7.2/10
242
7 user 13 critic

Sidewalk Stories (1989)

R | | Comedy | January 1990 (USA)
Nearly silent comedy filmed in black and white follows a street artist (Charles Lane), who rescues a baby after her father was murdered. The artist then sets off to find the mother, but has... See full summary »

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1 win & 4 nominations. See more awards »
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Cast

Credited cast:
...
Rest of cast listed alphabetically:
Tom Alpern ...
Bookseller
Nicole Alysia ...
Edwin Anthony ...
Penny Pincher #1
...
Doorman / Street Cop
Jeff Bates ...
Police Officer #2
Angel Cappellino ...
Bully's Mother
Jeffrey Carpentier ...
Homeless Native American
John Carr ...
S.O.B. Man
Vince Castelano ...
Child Customer #3
Jimmy Clohessy ...
Precinct Cop #2
...
Alley Tough #1
Tanya Cunningham ...
Girlfriend
Deena Engle ...
Park Mother #1
...
Bag Lady
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Storyline

Nearly silent comedy filmed in black and white follows a street artist (Charles Lane), who rescues a baby after her father was murdered. The artist then sets off to find the mother, but has to first learn how to care for the child. Ultimately he ends up in a horse drawn chase of the murderers. Written by John Sacksteder <jsackste@bellsouth.net>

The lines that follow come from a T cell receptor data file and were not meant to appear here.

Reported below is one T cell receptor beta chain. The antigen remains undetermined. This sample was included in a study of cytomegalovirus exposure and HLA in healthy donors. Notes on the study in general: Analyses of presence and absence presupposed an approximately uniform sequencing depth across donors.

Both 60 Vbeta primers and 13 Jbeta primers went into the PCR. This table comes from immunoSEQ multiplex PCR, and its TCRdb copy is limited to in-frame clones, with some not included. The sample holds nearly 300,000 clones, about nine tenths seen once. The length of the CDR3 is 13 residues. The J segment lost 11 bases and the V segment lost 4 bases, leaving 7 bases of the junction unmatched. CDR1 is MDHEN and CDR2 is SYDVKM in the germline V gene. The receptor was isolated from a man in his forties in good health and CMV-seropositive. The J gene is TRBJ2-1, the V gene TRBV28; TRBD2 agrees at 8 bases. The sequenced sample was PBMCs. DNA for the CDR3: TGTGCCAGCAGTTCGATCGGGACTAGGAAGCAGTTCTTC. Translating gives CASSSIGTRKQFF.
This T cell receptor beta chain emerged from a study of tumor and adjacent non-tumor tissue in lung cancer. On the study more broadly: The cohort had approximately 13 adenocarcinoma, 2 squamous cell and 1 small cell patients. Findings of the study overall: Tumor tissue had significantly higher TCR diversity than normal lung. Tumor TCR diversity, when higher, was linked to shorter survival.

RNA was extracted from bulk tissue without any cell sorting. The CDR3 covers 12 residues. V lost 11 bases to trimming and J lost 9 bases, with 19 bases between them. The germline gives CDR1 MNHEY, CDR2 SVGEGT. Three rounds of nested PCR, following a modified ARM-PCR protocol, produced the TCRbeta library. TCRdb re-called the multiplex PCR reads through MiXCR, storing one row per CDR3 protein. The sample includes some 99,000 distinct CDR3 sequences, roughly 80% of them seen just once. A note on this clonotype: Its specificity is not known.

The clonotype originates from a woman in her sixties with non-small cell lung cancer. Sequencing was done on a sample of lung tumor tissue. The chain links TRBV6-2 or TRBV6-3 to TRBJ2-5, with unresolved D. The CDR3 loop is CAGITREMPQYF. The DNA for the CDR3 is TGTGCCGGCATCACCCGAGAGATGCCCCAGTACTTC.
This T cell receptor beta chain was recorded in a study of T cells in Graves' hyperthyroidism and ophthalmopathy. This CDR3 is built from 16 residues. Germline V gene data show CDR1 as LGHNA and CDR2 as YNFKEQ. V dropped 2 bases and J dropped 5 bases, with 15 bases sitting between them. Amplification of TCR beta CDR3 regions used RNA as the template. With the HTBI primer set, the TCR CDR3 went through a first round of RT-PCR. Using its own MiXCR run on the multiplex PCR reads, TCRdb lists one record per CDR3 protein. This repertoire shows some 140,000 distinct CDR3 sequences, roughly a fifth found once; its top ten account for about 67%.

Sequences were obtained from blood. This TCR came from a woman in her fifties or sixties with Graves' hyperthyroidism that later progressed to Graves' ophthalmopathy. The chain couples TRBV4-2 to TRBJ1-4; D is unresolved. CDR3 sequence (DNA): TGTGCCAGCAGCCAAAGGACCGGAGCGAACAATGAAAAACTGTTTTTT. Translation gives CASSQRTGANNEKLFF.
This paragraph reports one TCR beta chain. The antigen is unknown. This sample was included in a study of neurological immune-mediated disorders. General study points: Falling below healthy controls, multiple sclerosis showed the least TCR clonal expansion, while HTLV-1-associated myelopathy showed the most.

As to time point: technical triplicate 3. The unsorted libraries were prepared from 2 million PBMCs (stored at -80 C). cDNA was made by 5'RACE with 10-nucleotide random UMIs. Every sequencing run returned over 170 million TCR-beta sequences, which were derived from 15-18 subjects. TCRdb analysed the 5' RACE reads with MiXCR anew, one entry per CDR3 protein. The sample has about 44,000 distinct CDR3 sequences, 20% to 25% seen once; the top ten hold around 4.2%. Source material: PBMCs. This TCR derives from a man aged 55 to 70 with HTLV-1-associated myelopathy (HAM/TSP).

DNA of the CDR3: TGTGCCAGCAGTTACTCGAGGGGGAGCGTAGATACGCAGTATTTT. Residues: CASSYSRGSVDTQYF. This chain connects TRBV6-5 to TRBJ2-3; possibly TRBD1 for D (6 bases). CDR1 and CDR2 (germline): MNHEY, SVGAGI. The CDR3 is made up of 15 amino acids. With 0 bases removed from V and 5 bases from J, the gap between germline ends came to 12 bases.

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Genres:

Comedy

Certificate:

R | See all certifications »
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Details

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Release Date:

January 1990 (USA)  »

Also Known As:

Mesék a járdán  »

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Box Office

Gross USA:

$131,433
See more on IMDbPro »

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Aspect Ratio:

1.85 : 1
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Did You Know?

Goofs

Director/actor Charles Lane giving directions to the other actors in the film. See more »

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User Reviews

 
A mostly-silent film in black and white
16 March 2001 | by See all my reviews

Our protagonist is resourceful, tenderhearted, homeless. He finds himself with a baby, someone else's, and suddenly his life shifts focus. The child, thankfully, does not redeem the main character whose actions are a natural extension of who he is-a nameless person. Without home and name doesn't mean without personality, and a life, and the instinct for survival. The main character suddenly has to be concerned for someone other than himself, and this is the charm of the film, charm without sentimentality.

This is an intriguing contrast of the humorous set against the plight of the homeless in NYC; it works, partly because it is so outrageous and comic in its implementation-e.g. the conflict with the other street artist, the use of the bathtub. A gentle, good film whose final moments still resonate in the mind, not because of their greatness, but because of the unexpected but successful shift in focus and technique. It achieves.

Charles Lane as writer, director, and main character has done a very fine job in three areas, none suffering because of the others.


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